It was the mate's watch, and at 0.45 a.m. the captain left the bridge, and at 1 a.m. went into the chart room and pricked off his estimated position on the chart, placing his vessel on the edge of the second bank of soundings, where there is from 30 to 40 fathoms of water. At 1.20 a.m. he came on deck, and, standing under the upper bridge, saw a "white streak" on the port bow; he went to the upper bridge, when the mate called out hard-a-port, and immediately after the vessel struck. The engines were at once reversed full speed, and kept so for half an hour, when the vessel slewing her head to seaward, the engines were put full speed ahead for a time the ship striking violently. They commenced to jettison the deck cargo, but, on sounding with the lead and finding ten feet water only, they ceased throwing cargo overboard, and cleared away the lifeboat. At 2.30 a.m. the chief engineer reported the propeller striking the ground. The engines were stopped, and orders given to run up the ballast tanks to keep the ship steady, and signals of distress were made with flare-ups.

At 4 a.m. lights were seen on the shore, and at 5 a.m. a rocket was thrown from the shore in the direction of the ship, followed by several others, all of which missed, until 7.30 a.m. when the rocket line crossed the ship and communication with the shore was established.

At 9 a.m. a lifeboat was launched from the shore which took all hands off the wreck and landed them safely. At that time the stoke-hole, engine-room, and cabin were full of water, the rudder was unshipped and the sea making a complete breach over the ship. The linseed was washing out of her bottom and floating alongside.

On landing the captain telegraphed to Copenhagen for assistance, and at 7 a.m. on the 18th a salvage steamer came and made efforts to get her off, but did not succeed, and the vessel became a total wreck.

The Board of Trade desired the opinion of the Court on the following questions:-

1. What was the cause of the vessel getting off her course?

2. Was the lead used with sufficient frequency and properly?

3. Was the lead-line used of sufficient length?

4. Whether the vessel was sufficiently manned?

5. Whether proper measures were taken to ascertain and verify the position of the vessel when the Scaw Lighthouse was seen on the morning of the 16th December?

6. Whether safe and proper courses were set and steered after passing the Scaw Light, and whether due and proper allowance was made for tide and current?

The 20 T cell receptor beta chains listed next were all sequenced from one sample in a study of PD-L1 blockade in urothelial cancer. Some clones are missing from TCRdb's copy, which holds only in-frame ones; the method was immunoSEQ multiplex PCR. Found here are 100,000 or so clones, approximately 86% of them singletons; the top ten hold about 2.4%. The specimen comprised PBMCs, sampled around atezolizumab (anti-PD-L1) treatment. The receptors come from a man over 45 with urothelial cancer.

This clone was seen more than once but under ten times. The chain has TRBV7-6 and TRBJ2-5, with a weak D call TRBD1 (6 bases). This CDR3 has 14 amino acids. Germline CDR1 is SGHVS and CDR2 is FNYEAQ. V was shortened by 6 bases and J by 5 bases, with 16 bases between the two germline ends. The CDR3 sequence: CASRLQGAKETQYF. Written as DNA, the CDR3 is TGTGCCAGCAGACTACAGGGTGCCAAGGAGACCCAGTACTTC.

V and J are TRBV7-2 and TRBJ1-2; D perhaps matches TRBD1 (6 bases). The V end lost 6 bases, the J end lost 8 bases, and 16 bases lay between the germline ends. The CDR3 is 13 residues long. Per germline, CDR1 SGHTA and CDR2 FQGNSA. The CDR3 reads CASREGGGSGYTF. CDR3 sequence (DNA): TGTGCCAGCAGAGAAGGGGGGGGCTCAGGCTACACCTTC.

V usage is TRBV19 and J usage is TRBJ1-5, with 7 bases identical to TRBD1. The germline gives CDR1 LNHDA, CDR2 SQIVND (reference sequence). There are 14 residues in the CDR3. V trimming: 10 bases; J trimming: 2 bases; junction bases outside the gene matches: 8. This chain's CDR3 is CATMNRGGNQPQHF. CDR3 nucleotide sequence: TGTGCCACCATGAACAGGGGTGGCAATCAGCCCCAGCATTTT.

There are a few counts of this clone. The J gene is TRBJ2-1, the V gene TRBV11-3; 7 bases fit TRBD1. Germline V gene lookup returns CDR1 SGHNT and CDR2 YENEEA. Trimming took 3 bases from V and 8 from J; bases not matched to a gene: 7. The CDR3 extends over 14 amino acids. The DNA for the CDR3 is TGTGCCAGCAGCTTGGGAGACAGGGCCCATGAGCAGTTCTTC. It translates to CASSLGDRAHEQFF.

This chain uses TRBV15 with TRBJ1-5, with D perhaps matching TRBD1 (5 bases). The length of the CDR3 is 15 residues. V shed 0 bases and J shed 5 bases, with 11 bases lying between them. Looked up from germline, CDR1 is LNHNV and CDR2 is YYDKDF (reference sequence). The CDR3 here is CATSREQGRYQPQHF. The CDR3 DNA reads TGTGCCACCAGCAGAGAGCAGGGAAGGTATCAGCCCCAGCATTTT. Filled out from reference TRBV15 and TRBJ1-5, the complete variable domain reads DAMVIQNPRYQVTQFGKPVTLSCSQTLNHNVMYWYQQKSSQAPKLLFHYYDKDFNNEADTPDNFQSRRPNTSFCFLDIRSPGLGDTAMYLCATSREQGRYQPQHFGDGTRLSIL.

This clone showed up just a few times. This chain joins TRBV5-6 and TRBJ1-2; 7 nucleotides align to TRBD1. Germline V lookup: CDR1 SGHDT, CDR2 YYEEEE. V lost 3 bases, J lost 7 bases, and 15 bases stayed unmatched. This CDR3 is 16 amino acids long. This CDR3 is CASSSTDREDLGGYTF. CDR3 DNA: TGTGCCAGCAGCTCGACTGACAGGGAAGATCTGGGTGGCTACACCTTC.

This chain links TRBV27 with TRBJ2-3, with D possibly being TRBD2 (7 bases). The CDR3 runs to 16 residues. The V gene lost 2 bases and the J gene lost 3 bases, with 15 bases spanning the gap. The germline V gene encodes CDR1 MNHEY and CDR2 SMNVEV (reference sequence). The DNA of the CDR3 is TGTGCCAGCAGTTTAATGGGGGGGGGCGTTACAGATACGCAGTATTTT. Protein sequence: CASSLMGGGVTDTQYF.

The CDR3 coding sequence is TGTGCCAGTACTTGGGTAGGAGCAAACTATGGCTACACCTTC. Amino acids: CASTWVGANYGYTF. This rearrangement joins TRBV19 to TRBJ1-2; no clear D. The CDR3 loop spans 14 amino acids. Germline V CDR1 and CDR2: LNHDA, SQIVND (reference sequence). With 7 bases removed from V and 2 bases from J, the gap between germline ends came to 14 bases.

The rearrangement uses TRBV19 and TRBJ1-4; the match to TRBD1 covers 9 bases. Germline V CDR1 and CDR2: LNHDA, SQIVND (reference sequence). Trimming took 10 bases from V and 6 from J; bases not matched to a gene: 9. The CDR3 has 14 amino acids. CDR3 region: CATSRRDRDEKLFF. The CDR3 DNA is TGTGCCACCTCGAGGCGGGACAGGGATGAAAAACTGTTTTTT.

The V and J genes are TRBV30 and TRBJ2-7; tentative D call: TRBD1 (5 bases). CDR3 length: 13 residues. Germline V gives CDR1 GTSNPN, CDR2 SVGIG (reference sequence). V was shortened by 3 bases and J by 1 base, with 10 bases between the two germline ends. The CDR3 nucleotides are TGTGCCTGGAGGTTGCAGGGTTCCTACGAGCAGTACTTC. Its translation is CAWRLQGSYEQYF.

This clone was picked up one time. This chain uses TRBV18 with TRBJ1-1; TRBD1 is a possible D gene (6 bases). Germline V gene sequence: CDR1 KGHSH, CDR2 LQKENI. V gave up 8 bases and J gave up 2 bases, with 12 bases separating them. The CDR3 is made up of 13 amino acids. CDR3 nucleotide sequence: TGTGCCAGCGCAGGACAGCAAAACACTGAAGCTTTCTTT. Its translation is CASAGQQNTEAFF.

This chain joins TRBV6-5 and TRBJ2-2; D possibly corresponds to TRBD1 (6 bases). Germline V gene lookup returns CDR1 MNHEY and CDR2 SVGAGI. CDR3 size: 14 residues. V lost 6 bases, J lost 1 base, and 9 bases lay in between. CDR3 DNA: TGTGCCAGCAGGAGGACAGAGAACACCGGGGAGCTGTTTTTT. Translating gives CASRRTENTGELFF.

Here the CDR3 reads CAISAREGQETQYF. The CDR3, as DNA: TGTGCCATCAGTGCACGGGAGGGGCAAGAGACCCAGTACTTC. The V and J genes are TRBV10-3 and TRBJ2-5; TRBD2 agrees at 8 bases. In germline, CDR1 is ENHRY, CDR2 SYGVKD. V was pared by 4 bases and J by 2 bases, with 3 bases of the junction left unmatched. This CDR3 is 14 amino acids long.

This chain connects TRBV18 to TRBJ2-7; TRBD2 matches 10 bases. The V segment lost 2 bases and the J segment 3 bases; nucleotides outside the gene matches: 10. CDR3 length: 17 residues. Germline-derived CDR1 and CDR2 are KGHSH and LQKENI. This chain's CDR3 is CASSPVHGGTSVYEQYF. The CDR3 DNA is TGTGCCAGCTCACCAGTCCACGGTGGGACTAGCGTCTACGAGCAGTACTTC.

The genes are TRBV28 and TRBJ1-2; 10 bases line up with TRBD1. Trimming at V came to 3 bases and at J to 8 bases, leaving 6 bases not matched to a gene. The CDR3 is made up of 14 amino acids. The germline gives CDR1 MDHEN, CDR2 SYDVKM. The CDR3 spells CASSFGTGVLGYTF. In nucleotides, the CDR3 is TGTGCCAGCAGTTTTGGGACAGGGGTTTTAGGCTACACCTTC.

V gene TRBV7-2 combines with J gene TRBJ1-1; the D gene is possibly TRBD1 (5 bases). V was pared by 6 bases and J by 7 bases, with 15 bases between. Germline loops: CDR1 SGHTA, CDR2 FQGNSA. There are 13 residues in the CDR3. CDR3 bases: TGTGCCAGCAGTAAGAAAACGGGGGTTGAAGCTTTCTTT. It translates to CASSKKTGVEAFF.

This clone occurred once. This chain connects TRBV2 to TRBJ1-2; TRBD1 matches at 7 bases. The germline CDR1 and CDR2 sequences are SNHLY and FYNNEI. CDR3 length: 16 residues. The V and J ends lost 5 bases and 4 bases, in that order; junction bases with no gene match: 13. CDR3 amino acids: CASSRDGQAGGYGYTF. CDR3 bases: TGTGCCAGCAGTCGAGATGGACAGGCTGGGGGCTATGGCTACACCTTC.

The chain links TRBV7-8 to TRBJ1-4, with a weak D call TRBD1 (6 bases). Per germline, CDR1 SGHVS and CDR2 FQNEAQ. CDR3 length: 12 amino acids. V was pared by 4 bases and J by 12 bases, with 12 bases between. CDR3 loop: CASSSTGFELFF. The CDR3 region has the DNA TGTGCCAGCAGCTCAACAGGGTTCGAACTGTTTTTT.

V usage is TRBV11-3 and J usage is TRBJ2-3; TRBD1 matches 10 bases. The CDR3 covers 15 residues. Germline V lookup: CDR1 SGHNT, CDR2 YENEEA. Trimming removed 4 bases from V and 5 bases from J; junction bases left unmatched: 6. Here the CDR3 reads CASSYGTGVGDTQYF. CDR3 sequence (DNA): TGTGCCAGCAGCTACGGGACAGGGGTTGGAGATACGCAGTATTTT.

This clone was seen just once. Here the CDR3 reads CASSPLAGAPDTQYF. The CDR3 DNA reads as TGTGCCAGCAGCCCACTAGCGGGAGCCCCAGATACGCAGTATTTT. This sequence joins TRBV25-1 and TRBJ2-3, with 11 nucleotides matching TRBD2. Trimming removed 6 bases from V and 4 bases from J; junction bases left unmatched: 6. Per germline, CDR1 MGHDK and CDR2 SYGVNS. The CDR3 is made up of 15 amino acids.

7. Whether proper measures were taken to ascertain and verify the position of the vessel at midnight on the last-mentioned date; whether the master and the second officer, respectively, took proper measures to satisfy himself that the soundings at midnight were accurately taken, and whether the second officer was then justified in-reporting to the master 35 fathoms, and no bottom?

8. Whether the weather became thick, and the master thereupon and at other times on 16th and 17th December, duly reduced speed?

9. Whether a good and proper look-out was kept?

10. Whether the vessel was navigated with proper and seamanlike care?

11. Whether the master and officers are, or either of them is, in default?

The Board of Trade were of opinion that the certificates of the master, Thomas Arthur Tait, of the mate, Over Marius Petersen, and of the second mate, William Henry Triggs, should be dealt with.

To which the Court replies as follows:-

1. Assuming that the course given was duly steered, and the distance stated, run, the result showed that the current set the ship E. 3/4 N. 29 miles, or 1 3/4 miles per hour, between 8.15 a.m. on the 16th and 1.30 a.m. on the 17th.

2. The lead was not used with sufficient frequency. No proper soundings were obtained at any time as they might have been.

3. The lead line was not of sufficient length, but that fact did not affect the matter before the Court.

4. We are not prepared to say the vessel was undermanned, but we think it would have been better had the captain been enabled to have had three hands in each watch besides the officer.

5. Proper measures were taken to ascertain and verify the position of the vessel when the Scaw Lighthouse was seen on the morning of the 16th December.

6. The courses set and steered up to 6 p.m. on the 16th were safe and proper ones, but the alteration then made in the course was not safe and proper, and with the uncertainty attending the exact direction and strength of the current, a thick haze over the land, the master should have satisfied himself by the frequent use of the lead that they were made good.

7. Proper steps were not taken to verify the position of the vessel at midnight of the 16th, as the master did not repeat the casts of the lead, which he ought to have done when the second mate had intimated, as we think, that the cast was not satisfactory.

8. The weather was clear enough to seaward to justify the master in continuing the speed of the vessel, but not having made the Light he must have expected to make had he consulted his chart, he should have slowed until he had ascertained his position.

9. We think a good and proper look-out was kept.

10. The vessel was not navigated with proper and seamanlike care.

11. We think that the master alone is in default.

It is clear to the Court that, at the time when the casts were taken and given respectively as 56, 37, and 35 fathoms, and no bottom, the ship never was in more than 18 fathoms. Had the soundings been properly taken the casualty would not have occurred. It is in vain that the Court looks for a redeeming feature in the case; for something which would justify it in dealing with the master as though what had been brought about had arisen from an error in judgment. The Court is of opinion that there was such a want of seamanship, such culpable neglect on the part of the master, that it is bound to find him in default, and suspend his certificate for six months from this date.

The Court makes no order as to costs.

Dated this 13th day of January 1886.




We concur in the above report.









L 367. 2574. 180.-1/86. Wt. 408. E. & S.